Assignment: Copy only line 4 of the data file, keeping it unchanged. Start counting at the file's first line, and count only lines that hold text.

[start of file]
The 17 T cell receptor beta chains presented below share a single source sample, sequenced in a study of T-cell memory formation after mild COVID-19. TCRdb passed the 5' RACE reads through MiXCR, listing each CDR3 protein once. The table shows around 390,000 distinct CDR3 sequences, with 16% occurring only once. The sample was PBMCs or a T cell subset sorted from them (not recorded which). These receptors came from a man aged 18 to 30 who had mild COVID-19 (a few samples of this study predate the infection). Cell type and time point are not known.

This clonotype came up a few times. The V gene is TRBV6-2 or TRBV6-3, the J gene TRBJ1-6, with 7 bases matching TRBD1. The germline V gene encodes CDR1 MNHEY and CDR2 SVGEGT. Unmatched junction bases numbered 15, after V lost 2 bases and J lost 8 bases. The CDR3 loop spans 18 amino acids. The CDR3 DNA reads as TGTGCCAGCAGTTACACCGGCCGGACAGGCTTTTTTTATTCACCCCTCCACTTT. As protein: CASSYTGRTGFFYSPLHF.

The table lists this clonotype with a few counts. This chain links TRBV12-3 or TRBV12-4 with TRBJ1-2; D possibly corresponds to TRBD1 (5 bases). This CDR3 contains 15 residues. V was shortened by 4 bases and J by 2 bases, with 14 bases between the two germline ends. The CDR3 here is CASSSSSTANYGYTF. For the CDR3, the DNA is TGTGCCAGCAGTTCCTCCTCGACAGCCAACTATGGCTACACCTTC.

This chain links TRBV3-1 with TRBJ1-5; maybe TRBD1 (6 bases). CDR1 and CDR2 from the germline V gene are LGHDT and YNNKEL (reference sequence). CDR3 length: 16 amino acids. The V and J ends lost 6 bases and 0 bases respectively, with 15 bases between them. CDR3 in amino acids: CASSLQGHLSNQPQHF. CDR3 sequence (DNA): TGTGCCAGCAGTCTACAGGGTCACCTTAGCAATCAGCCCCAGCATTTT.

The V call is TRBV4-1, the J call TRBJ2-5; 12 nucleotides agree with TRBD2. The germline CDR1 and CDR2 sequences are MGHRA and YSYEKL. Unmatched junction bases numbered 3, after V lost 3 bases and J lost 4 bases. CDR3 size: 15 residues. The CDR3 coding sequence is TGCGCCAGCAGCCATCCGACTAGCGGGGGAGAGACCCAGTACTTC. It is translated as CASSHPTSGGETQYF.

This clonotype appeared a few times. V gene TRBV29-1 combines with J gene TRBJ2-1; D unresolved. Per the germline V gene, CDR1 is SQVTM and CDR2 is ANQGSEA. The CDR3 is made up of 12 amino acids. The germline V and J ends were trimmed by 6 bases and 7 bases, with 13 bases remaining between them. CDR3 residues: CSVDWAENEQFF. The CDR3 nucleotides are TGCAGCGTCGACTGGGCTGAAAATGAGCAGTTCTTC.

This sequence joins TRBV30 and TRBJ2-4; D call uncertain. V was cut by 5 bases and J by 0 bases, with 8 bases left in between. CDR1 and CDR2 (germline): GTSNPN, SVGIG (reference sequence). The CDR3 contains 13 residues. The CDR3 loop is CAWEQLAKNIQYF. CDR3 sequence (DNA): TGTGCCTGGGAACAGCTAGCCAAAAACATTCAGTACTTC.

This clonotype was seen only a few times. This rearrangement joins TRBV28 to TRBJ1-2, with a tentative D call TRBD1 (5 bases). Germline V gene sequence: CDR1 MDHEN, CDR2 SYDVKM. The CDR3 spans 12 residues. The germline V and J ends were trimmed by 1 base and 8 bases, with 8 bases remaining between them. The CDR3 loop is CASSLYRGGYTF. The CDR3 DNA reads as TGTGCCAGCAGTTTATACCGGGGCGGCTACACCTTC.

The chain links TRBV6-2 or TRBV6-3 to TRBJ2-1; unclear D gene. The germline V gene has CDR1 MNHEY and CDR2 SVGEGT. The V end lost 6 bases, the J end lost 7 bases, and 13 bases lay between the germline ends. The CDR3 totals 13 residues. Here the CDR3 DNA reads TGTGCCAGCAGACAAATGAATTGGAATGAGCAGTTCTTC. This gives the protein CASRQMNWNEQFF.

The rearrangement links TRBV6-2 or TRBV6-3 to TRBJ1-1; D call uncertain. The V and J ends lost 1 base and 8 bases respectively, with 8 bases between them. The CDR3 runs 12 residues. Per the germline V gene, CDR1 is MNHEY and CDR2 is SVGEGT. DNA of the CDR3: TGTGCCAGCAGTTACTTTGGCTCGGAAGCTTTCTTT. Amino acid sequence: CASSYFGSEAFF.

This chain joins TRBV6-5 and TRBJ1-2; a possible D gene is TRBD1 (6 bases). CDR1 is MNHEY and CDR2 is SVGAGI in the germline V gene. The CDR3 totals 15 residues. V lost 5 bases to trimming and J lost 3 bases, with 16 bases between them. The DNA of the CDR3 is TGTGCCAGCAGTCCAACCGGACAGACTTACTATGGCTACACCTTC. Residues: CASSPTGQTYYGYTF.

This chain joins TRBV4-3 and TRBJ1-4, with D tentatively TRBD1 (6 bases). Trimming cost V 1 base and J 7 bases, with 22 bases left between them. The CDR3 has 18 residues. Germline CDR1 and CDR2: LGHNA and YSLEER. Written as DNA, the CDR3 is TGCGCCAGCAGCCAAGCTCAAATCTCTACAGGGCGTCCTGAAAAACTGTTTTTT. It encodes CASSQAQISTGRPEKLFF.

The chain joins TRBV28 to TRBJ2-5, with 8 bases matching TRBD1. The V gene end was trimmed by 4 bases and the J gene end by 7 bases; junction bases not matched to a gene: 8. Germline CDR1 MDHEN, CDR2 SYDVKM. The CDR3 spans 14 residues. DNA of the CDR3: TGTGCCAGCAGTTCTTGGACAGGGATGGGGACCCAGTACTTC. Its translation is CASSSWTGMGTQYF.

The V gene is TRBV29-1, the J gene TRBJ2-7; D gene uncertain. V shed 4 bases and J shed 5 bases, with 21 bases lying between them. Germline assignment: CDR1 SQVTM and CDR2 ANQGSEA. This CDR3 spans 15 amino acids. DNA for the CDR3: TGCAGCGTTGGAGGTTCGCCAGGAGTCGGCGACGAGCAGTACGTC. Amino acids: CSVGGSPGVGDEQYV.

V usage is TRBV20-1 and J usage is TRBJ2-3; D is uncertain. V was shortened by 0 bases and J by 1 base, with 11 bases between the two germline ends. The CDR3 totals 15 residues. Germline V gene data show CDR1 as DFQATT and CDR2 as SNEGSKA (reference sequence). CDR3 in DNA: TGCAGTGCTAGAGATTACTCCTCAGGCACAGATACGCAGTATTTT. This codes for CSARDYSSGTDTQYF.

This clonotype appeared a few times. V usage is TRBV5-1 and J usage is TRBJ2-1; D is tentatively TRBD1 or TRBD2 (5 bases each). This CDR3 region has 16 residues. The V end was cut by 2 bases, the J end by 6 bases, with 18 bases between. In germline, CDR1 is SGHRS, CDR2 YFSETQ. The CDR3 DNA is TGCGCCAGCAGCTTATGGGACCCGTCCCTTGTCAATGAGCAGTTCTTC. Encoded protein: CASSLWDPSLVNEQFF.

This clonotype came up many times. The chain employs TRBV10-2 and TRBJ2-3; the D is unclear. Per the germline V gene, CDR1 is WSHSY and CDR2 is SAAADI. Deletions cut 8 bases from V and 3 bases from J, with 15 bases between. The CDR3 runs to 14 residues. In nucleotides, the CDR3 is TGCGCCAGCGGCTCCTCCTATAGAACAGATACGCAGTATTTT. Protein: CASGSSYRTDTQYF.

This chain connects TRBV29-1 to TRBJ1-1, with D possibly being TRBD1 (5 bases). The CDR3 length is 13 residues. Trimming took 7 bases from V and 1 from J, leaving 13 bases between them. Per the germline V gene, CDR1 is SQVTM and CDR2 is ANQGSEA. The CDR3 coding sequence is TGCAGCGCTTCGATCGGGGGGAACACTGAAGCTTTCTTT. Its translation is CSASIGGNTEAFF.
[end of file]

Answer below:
This chain links TRBV3-1 with TRBJ1-5; maybe TRBD1 (6 bases). CDR1 and CDR2 from the germline V gene are LGHDT and YNNKEL (reference sequence). CDR3 length: 16 amino acids. The V and J ends lost 6 bases and 0 bases respectively, with 15 bases between them. CDR3 in amino acids: CASSLQGHLSNQPQHF. CDR3 sequence (DNA): TGTGCCAGCAGTCTACAGGGTCACCTTAGCAATCAGCCCCAGCATTTT.